Scent of money in roses

By Zheng Xin | China Daily | Updated: 2017-01-04 07:38

Scent of money in roses

A sales representative of roseonly arranges flower product samples at its outlet in Beijing. [Photo by Feng Yongbin/China Daily]

Jewelry, perfumes, fashion, accessories... make for luxury brands, sure. But fragrant flowers like roses?

Definitely, said Pu Yi, founder and CEO of roseonly, a Beijing-based startup of 2013 vintage.

"Just like Tiffany in the US, and Mikimoto in Japan, roseonly is gradually becoming a new signature luxury brand embraced by the country's middle class. We want to become a homegrown Chinese luxury brand," said Pu.

That aspiration may sound ambitious but is realistic.

roseonly-that's how it spells its name, with a lower-case 'r'-has blazed to unprecedented success in China selling premium roses imported from Ecuador in South America to upwardly mobile, newly wealthy upper middle-class consumers. Its bouquets are among the hottest gift choices among young Chinese.

roseonly's prices range from 999 yuan for an 11-rose bunch to 9,999 yuan for a 99-rose bouquet. The startup expects the sales in 2016 via outlets in multiple cities and online stores to reach around 250 million yuan ($35.86 million), up from 130 million yuan in 2015, 61 million yuan in 2014 and 14.6 million yuan in 2013. It expects sales to exceed 300 million yuan this year.

Clearly, annual sales revenue has been surging, probably due to roseonly's unique packaging and marketing, which emphasize not the imported roses but once-in-a-lifetime expression of love for one special person (who is, usually, the buyer's girlfriend, fiancee or wife).

Stated differently, roseonly stores information of buyers and bouquet recipients on a database at the time of purchase. This information cannot be changed later.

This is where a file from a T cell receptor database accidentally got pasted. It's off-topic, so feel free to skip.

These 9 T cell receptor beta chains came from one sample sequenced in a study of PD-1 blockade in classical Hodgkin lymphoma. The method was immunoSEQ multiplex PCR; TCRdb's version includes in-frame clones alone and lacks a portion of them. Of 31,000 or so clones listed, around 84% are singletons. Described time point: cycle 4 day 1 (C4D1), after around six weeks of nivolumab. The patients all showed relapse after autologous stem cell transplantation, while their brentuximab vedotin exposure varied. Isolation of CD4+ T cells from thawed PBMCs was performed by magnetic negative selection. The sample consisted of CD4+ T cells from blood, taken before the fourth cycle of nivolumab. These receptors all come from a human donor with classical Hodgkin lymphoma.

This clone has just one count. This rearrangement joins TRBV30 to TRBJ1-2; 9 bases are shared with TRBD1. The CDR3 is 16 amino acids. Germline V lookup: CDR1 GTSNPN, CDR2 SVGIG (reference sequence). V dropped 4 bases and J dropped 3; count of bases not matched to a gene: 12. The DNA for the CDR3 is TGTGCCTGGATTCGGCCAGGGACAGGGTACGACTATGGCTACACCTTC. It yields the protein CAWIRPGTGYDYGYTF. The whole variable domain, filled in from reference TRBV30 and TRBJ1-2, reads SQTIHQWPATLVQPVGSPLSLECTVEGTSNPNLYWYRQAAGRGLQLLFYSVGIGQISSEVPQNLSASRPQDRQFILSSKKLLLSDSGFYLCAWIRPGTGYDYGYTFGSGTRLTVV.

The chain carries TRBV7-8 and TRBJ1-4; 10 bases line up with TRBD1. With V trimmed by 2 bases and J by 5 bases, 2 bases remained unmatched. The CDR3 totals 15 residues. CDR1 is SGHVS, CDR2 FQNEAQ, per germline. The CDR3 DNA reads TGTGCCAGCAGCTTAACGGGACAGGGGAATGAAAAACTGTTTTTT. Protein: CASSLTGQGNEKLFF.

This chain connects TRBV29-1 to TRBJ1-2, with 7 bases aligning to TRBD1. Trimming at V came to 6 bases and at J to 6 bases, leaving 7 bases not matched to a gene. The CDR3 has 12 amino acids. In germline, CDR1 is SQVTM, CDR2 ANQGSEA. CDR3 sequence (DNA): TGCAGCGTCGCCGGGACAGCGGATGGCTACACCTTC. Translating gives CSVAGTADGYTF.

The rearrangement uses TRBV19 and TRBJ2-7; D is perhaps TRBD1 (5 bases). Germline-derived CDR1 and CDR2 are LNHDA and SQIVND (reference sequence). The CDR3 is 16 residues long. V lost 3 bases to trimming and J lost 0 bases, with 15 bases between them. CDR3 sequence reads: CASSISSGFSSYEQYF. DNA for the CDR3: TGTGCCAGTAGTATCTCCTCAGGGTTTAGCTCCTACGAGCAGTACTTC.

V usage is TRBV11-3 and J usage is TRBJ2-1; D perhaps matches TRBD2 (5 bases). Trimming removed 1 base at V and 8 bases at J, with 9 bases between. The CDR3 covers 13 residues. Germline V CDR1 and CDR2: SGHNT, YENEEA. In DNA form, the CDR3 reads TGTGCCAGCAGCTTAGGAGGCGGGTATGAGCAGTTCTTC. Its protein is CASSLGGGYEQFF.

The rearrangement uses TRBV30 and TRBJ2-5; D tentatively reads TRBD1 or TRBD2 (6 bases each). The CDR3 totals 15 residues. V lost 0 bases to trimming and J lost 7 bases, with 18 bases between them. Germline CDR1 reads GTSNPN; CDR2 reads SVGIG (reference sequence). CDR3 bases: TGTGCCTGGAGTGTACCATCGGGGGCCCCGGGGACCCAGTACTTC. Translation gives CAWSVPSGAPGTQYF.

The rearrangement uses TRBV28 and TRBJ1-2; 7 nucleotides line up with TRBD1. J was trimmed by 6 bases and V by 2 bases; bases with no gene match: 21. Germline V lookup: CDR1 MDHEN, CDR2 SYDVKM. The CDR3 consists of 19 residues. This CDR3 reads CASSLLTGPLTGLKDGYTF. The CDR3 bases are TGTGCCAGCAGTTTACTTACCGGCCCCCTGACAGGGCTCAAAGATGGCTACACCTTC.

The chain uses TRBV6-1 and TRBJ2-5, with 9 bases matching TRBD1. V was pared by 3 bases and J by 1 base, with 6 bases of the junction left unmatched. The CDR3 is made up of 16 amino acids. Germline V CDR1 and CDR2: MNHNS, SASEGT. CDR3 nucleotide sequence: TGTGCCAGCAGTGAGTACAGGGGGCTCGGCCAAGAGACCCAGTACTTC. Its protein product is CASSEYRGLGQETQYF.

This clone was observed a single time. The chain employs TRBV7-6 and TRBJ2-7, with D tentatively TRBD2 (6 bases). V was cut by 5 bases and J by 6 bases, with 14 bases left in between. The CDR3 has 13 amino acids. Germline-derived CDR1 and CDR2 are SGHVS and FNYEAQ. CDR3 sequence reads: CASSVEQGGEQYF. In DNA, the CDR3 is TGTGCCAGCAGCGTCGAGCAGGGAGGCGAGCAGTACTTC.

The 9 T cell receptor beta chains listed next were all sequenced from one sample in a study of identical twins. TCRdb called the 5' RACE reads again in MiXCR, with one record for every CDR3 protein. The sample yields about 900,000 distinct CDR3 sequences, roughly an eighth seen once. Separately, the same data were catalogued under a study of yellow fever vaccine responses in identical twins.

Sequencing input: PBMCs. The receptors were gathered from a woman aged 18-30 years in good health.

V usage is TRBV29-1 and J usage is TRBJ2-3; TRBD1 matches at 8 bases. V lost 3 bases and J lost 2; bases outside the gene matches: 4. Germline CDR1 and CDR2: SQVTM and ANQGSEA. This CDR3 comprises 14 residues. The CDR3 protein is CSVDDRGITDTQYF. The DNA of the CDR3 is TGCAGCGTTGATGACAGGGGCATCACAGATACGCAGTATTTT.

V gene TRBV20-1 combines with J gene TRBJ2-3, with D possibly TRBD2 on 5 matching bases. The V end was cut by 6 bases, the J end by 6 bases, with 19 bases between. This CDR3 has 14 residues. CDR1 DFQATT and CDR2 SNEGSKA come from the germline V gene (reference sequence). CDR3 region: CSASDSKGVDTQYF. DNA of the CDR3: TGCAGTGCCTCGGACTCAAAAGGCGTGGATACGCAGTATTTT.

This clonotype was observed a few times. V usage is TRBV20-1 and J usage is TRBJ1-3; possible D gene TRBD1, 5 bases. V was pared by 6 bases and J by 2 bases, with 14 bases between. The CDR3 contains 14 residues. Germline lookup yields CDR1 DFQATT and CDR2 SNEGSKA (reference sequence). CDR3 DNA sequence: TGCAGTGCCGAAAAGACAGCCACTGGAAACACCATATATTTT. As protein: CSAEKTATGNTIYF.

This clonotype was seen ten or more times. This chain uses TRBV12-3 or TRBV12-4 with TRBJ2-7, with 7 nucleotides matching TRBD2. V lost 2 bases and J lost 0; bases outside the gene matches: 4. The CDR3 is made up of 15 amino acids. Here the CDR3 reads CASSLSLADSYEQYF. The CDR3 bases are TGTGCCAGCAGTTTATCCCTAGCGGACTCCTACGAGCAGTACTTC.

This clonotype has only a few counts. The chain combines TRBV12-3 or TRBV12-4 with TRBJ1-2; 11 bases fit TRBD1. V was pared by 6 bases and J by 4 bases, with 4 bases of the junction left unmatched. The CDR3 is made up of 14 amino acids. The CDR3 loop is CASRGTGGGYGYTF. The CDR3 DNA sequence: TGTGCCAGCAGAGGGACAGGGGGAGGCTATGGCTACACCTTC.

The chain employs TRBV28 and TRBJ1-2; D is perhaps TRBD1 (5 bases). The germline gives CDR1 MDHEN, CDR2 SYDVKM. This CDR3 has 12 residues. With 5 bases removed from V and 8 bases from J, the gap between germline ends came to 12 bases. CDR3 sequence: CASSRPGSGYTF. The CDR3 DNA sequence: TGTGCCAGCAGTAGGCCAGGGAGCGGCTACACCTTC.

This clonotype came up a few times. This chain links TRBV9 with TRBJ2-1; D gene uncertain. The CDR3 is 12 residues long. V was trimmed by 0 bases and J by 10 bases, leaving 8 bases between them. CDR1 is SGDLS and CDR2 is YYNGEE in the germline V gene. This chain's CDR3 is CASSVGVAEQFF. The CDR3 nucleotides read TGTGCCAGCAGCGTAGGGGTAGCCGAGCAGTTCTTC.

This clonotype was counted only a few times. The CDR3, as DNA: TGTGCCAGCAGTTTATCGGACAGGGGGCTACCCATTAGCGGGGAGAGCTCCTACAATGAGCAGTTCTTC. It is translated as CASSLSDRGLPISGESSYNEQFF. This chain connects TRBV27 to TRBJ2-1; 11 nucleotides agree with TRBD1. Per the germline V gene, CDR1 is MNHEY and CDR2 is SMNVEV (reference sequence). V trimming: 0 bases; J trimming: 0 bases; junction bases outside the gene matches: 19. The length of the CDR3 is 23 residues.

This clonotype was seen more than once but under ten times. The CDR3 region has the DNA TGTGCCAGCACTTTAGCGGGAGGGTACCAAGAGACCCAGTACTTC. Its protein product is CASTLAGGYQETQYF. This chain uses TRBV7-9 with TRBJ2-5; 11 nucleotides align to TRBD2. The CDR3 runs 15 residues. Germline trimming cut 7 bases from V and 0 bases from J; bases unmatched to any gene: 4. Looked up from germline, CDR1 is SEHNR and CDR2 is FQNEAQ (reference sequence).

That would mean, a consumer can buy at roseonly only once-no repeat purchases by the same customer for different recipients are allowed.

roseonly's seemingly self-defeating strategy has paid off-the sales figures cited earlier are proof.

If more proof were needed, twice in recent months, roseonly witnessed sales surges. The latest one was during the Christmas-New Year week. "We've seen a 40 percent rise in sales during the Christmas season," Pu said.

The earlier spike was around the Qixi festival or the Chinese Valentine's Day in August.

"If my boyfriend buys me an expensive roseonly bouquet, that would contain more than a bunch of roses-it would signal his confession and a reassuring promise," said Wang Qin, 23, a Beijing resident.

Investors may have had a whiff of the scent of potential money in roses. Angels had chipped in with some funds two months after roseonly launched. Tencent, owner of the WeChat app, poured $10 million into the startup.

In 2014, IDG capital and Acccel Partners invested more than $10 million, followed by 190 million yuan from Genesis Capital, Prosperity Investment and Echo Capital.

All that money over the years has helped roseonly to open 28 outlets in Beijing, Shanghai and other first- and second-tier cities. It is the biggest flower vendor on Tmall, Alibaba's online marketplace.

The florist is now valued at $100 million, according to TechinAsia.

Not surprisingly, roseonly wants to go beyond the Chinese mainland. It plans to open shops in Malaysia, Hong Kong, Taiwan, Japan, South Korea and Singapore in the years to come.

Pu describes the brand's target demographic as men and women between the ages 25 and 45, with stable incomes and an appreciation for high-quality goods or affordable luxuries.

According to a report by McKinsey, generational change and the rising prosperity of inland cities will power consumption for years to come.

By 2022, more than 75 percent of China's urban consumers will earn 60,000 yuan to 229,000 yuan ($9,000 to $34,000) a year, the McKinsey report said.

"There will be not only challenges but also plenty of opportunities for companies whose strategies reflect China's new constellation of rising incomes, shifting urban landscapes, and generational change," said Pu.

To ride the trend, roseonly has launched new offerings like bouquets of exotic flowers, which it bundles with jewelry pieces in exquisite gift packages. "We will expand the business to the high-end gift market," said Pu.

"We've so far come up with many love-related jewelry gifts like bracelets, necklaces and earrings, and will cooperate more with some of the world's renowned designers and celebrities.

"The jewelry market has more potential than the flower market, and the gift market has even more."

Most of roseonly's jewelry gifts are designed to be rose-related, and target young girls. It also sells tailor-made gifts during peak seasons, like a snowman necklace during Christmas and limited-edition designer jewelry associated with celebrities.

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